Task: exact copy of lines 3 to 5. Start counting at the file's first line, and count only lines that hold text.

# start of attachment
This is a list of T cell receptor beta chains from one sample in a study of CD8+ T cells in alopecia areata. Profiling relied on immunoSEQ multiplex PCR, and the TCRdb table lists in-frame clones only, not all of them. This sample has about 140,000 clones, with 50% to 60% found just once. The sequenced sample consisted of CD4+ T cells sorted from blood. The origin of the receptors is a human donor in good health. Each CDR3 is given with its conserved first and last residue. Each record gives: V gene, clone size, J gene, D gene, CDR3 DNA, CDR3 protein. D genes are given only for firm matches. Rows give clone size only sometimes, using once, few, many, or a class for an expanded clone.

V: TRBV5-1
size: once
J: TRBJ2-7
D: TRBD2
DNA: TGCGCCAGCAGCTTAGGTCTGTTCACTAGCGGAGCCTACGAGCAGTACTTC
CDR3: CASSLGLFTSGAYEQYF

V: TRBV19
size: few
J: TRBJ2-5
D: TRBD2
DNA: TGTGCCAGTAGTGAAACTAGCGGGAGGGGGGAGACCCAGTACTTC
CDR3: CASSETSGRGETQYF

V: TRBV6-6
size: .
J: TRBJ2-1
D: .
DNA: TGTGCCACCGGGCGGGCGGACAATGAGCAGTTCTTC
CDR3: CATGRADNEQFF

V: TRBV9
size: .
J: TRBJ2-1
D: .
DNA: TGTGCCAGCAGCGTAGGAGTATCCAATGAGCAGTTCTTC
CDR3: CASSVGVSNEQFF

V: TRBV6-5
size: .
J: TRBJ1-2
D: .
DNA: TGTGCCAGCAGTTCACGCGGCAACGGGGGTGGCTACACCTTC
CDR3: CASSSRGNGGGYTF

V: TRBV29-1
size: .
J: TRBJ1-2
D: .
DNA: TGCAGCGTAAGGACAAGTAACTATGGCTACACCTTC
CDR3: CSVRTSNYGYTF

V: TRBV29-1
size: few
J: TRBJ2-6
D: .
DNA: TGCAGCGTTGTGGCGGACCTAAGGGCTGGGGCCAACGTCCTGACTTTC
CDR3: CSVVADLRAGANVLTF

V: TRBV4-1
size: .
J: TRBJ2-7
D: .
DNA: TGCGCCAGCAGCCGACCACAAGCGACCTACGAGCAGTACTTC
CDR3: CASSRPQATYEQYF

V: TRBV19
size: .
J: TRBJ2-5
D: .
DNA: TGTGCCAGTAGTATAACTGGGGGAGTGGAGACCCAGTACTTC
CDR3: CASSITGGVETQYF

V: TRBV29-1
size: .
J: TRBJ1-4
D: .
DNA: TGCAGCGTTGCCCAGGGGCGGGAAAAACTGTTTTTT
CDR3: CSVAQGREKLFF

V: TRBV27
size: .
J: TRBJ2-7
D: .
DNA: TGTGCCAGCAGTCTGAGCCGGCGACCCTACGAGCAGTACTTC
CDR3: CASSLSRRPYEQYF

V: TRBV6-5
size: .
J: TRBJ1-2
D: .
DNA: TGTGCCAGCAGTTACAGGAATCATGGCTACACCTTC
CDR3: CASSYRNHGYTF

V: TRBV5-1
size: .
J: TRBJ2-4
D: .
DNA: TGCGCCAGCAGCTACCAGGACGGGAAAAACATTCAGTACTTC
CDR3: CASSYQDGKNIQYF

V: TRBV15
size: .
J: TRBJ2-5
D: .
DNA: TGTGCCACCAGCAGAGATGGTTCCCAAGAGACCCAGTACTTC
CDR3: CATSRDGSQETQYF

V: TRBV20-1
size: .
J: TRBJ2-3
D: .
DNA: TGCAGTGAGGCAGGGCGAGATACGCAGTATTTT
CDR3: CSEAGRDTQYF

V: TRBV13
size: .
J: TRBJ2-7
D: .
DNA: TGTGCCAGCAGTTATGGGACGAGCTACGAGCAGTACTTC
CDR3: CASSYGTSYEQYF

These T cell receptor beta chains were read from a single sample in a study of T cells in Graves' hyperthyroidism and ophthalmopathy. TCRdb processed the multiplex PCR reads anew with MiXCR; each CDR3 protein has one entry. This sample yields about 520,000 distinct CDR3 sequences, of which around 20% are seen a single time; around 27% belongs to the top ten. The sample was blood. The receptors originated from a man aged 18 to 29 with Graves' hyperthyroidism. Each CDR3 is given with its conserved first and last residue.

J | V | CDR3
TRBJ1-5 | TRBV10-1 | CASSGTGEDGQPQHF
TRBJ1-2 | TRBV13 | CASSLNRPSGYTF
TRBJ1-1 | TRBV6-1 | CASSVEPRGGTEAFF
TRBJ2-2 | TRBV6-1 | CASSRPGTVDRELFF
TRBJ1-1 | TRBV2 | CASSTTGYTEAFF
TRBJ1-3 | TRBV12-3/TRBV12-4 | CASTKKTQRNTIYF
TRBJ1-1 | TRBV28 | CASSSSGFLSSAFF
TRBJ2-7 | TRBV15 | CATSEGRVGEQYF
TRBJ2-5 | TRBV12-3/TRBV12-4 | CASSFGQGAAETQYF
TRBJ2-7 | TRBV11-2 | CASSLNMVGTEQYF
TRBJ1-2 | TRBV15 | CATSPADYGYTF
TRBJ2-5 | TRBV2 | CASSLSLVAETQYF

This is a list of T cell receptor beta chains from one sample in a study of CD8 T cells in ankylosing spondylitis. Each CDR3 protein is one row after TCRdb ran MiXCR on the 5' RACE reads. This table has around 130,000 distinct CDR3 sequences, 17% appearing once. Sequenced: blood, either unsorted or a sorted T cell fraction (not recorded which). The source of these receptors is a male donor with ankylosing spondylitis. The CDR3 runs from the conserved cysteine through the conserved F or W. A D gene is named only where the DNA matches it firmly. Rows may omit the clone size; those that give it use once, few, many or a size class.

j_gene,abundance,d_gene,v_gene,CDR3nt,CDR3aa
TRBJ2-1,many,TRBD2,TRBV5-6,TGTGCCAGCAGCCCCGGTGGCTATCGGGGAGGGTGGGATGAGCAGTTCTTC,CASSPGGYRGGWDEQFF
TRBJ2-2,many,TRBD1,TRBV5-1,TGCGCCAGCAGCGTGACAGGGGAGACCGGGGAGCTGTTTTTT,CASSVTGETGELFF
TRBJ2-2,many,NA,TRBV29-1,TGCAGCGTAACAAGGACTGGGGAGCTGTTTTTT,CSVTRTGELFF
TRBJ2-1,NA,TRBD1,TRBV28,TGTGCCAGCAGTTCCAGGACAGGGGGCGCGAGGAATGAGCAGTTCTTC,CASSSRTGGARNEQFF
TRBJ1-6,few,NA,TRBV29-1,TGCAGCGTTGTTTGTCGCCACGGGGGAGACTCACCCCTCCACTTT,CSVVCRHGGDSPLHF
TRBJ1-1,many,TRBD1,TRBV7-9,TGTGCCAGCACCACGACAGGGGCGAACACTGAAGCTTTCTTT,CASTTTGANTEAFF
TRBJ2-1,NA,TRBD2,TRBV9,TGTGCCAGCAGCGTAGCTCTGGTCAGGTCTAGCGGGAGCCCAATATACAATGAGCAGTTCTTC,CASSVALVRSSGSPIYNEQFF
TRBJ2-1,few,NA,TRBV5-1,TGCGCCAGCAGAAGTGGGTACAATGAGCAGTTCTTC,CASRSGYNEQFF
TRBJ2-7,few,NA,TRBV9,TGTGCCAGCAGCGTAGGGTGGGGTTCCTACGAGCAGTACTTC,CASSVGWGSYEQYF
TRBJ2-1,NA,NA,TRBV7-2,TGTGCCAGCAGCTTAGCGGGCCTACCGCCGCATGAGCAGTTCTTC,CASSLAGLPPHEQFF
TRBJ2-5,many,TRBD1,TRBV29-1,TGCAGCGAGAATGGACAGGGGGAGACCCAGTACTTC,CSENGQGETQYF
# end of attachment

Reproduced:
size: once
J: TRBJ2-7
D: TRBD2